After the dry dust bowl of the plains, our arrival in the Western Usambara Mountains feels like crossing the Looking Glass. Lush forests, terrace fields and cool mountain air .
We spend three days in a chalet on a Swiss farm, complete with sensible wooden furniture, fireplace, pretty flower beds and black and white Swiss cows grazing in the hills above the chalet. Home baked bread and cheese from the farm complete our Swiss fantasy.
The scenery could be anywhere in the Alps (or in Malaysia’s Cameron Highlands), with a few surviving German homesteads and churches dotted around the hills.
We drive two hours from Dar to the small town of Bagamoyo, where we spend a night.
Originally an Omani Arab settlement, it was the coastal terminus of the slave and ivory caravans from the interior in the 19th century. It also briefly was, from 1888 to 1890, the headquarters of the German East Africa Company (and as such, the colony’s de facto capital). Its brief period of fame gave birth to some spectacular buildings, including East Africa’s largest Catholic church.
Emin Pasha, a German adventurer who was besieged during the Mahdist rebellion in the Sudan came to Bagamoyo after being rescued by Henry Stanley in 1890. During the celebrations in his honour, he stepped through a window which he mistook for an opening to a balcony and almost fell to his death.
Sleepy and laid back today, it still has a faint echo of the old German imperial presence. A few run-down colonial buildings and a cemetery with 20 tombstones bearing Germanic names. Long-forgotten soldiers fallen more than a century ago fighting wars that did not matter to them.
Dar Es Salam is not part of the tourist circuit, and we stand out as we wander the streets and markets of the city (rather aimlessly) ! But after our time in the bush, it is good to be back in a crowded city.
The Kariakoo market, East Africa’s largest, is a warren of crowded alleys and underground passages is teeming with purposeful life.
Tanzania’s commercial capital (and capital of the ex-German East Africa – until 1918), Dar Es Salam, the Abode of Peace in Arabic, is a pleasant city, best described as “sleepy ex-colonial backwater meets vibrant African city”.
The old colonial public buildings, “five foot way” shophouses lining the streets and stately bungalows in the suburbs would be right at home in Penang or Singapore.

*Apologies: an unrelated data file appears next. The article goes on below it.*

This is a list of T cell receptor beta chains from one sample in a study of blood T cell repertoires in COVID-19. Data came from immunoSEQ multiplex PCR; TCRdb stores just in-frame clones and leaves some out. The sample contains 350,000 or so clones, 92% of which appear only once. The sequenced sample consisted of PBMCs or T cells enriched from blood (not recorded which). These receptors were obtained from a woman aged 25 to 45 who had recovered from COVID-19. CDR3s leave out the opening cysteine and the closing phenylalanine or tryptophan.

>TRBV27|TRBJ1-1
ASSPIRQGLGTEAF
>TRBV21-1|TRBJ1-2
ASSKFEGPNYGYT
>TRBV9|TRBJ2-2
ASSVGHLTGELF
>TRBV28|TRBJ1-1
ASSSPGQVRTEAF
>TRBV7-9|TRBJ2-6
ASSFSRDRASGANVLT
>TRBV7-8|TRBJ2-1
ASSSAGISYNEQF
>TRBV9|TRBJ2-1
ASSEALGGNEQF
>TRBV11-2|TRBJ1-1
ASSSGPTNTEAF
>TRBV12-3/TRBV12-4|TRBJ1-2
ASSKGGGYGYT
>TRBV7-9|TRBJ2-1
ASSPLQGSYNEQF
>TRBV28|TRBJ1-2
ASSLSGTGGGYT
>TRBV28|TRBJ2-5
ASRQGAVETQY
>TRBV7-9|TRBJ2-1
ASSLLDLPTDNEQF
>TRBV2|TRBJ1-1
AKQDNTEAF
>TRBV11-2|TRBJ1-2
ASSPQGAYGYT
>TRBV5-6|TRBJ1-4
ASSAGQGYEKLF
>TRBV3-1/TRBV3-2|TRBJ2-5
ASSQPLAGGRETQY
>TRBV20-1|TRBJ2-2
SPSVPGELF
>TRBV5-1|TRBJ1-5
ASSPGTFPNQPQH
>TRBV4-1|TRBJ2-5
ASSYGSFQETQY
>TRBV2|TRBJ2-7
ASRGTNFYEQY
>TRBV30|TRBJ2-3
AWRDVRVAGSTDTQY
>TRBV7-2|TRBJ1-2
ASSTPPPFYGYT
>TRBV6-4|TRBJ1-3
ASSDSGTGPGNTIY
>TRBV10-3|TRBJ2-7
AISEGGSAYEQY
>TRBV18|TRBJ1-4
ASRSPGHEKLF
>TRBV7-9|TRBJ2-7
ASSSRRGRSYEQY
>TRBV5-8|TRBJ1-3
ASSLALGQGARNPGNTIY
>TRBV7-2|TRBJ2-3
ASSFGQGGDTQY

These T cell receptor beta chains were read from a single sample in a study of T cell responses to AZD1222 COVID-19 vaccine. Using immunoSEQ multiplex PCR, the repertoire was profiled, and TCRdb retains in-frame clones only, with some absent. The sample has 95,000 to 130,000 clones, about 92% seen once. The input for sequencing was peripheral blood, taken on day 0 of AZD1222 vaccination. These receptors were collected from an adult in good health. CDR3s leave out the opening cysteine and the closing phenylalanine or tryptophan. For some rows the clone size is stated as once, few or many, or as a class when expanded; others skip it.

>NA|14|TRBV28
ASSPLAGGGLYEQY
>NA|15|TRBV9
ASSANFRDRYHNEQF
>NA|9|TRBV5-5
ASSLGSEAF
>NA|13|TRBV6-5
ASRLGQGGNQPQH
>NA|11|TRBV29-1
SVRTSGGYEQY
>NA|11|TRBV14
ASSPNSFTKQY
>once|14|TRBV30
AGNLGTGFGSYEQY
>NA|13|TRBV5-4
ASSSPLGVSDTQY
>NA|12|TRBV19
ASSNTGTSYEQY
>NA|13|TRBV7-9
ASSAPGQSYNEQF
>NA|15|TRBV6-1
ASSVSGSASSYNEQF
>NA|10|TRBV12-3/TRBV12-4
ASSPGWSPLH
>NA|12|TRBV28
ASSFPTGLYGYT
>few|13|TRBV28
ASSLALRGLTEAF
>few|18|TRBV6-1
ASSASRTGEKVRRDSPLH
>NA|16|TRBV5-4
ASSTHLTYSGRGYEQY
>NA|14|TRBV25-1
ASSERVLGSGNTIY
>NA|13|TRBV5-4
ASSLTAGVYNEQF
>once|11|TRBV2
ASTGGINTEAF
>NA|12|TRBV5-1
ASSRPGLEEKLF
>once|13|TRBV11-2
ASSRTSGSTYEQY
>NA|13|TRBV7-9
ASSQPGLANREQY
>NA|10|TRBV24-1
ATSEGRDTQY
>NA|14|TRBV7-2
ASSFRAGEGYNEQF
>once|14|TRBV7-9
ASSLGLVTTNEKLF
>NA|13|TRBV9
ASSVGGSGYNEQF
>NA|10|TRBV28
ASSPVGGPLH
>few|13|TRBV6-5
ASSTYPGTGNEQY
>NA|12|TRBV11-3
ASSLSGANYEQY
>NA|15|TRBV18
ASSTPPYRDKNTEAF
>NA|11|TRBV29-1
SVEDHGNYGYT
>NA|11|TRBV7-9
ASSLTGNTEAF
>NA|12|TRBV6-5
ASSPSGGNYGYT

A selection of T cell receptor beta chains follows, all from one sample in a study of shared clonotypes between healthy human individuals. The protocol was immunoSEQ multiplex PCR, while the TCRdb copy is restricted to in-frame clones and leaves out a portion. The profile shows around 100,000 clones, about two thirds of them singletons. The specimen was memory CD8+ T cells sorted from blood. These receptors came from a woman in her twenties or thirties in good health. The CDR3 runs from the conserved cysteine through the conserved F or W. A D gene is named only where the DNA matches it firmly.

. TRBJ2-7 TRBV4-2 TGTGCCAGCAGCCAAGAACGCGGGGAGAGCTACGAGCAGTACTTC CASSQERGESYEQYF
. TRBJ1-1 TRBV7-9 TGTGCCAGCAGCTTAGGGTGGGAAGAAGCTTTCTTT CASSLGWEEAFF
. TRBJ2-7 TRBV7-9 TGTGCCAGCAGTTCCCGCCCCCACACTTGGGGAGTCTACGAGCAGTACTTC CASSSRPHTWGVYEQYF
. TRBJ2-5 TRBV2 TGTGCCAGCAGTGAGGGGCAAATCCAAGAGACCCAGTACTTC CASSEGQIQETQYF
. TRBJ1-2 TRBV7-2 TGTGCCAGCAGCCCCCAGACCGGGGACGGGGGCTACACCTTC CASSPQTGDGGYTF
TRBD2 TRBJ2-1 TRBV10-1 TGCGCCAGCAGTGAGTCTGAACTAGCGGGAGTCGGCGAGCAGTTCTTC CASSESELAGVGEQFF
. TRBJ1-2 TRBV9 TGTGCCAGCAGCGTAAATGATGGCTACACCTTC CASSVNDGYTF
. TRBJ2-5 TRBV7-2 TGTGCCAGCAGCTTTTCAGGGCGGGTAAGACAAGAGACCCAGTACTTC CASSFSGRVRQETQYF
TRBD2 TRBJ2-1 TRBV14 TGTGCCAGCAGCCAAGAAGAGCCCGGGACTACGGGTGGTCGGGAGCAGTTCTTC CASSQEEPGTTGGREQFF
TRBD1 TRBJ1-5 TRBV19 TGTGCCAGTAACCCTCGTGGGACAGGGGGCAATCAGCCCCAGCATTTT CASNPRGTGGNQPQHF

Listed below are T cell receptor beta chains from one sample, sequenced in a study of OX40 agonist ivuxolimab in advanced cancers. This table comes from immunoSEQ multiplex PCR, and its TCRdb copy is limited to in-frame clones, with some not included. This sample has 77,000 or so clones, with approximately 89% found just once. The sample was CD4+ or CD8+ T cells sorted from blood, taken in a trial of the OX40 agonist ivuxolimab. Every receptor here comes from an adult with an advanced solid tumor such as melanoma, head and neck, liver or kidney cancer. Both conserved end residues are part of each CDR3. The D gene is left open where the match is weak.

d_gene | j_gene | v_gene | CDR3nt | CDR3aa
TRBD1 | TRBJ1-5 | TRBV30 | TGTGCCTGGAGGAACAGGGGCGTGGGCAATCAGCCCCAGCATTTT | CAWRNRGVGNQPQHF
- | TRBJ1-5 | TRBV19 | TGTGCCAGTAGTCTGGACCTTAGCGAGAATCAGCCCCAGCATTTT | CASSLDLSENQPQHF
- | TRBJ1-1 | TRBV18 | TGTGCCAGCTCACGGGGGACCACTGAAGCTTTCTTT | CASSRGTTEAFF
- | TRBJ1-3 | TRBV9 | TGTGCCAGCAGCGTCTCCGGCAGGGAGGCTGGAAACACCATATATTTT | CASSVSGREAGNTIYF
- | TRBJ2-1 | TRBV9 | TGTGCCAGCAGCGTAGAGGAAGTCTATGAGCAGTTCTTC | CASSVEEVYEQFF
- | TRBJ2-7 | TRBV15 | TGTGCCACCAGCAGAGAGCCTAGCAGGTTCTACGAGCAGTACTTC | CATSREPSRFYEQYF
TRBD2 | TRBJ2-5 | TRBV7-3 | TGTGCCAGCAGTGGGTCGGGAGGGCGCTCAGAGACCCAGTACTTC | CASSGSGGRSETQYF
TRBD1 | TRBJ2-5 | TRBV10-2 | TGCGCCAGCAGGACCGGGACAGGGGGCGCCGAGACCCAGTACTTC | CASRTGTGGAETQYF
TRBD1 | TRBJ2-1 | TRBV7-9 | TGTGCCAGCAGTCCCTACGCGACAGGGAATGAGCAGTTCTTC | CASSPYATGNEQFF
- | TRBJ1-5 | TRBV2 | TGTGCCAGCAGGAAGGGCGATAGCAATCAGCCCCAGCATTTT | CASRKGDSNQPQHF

On the 19th of September, our last night in the Selous, under a voluptuous full moon, we celebrate the traditional Chinese Mid-Autumn festival in style.
On a small verandah overlooking the Rufiji river, we set up three lantern-like candles and carefully carve up into four equal parts a mooncake brought all the way from Hong Kong for that purpose. Sipping our last supply of lychee tea (that one, brought all the way from Singapore!), we gaze contentedly at the moon and wonder whether the proverbial rabbit is still up there keeping the Moon fairy company – or whether, over Africa, perhaps her friend is a bush hyrax instead of a rabbit…
The Rufiji River, is the beating heart of the Selous. A large, 600km long meandering river populated by battalions of Nile crocodiles and hippos.
We get off the boat onto a sandbank in the middle of the river to fish, surrounded by crocodiles – confident in the knowledge that “crocodiles won’t attack humans when they have enough fish to feed on” (according to the guide).
The Earth, before the spread of Man, must have looked much as the Selous does today. Beautiful, savage, unsullied, with the waltz of life and death in Nature unperturbed by Man.
The animals here are not used to Man, and are elusive. Our encounters with them are all the more special because of their rarity. But it is that primeval landscape which grows on us and progressively casts its spell on us until we feel that we are in a state of timelessness, no longer observers but part of the Land.
We fly from Zanzibar to the Selous game reserve on the mainland of Tanzania where we will spend three days in a small riverside lodge.
The Selous, Africa’s largest game reserve, at 55,000 sqkm, is almost 50 times the size of Hong Kong. Its varied landscape includes semi-arid savannah, hills, swamps, rivers and lakes, lush forests. Remote and hard to get to, the Selous does not get many visitors and the few days we spend there will give us the greatest feeling of isolation since the beginning of our trip.
For the next seven days we will be travelling on a mobile safari with our young guide, Josh, third generation of an American missionary family settled in Tanzania. Josh is in equal parts passionate conservationist, wise Bushman and summer camp counsellor.
We will spend a few days exploring the Tarangire National Park, which hosts Africa’s biggest concentration of elephants, and will then visit with the Hadzabe, East Africa’s last tribe of hunter-gatherers located in the remote Yaeda Valley.
This is a safari in the classic tradition of the Golden Age, minus the G&T, gun bearers and luxury. We carry everything we need with us for a week in two vehicles – water, fuel, food. We camp in simple tents, pitched right in the middle of the bush, take “bucket showers” and dine around the campfire, using headlamps to navigate around the camp at night. The camps we set up along the way are completely “porous” and every morning we find the trace of the animals who have wandered through during the night.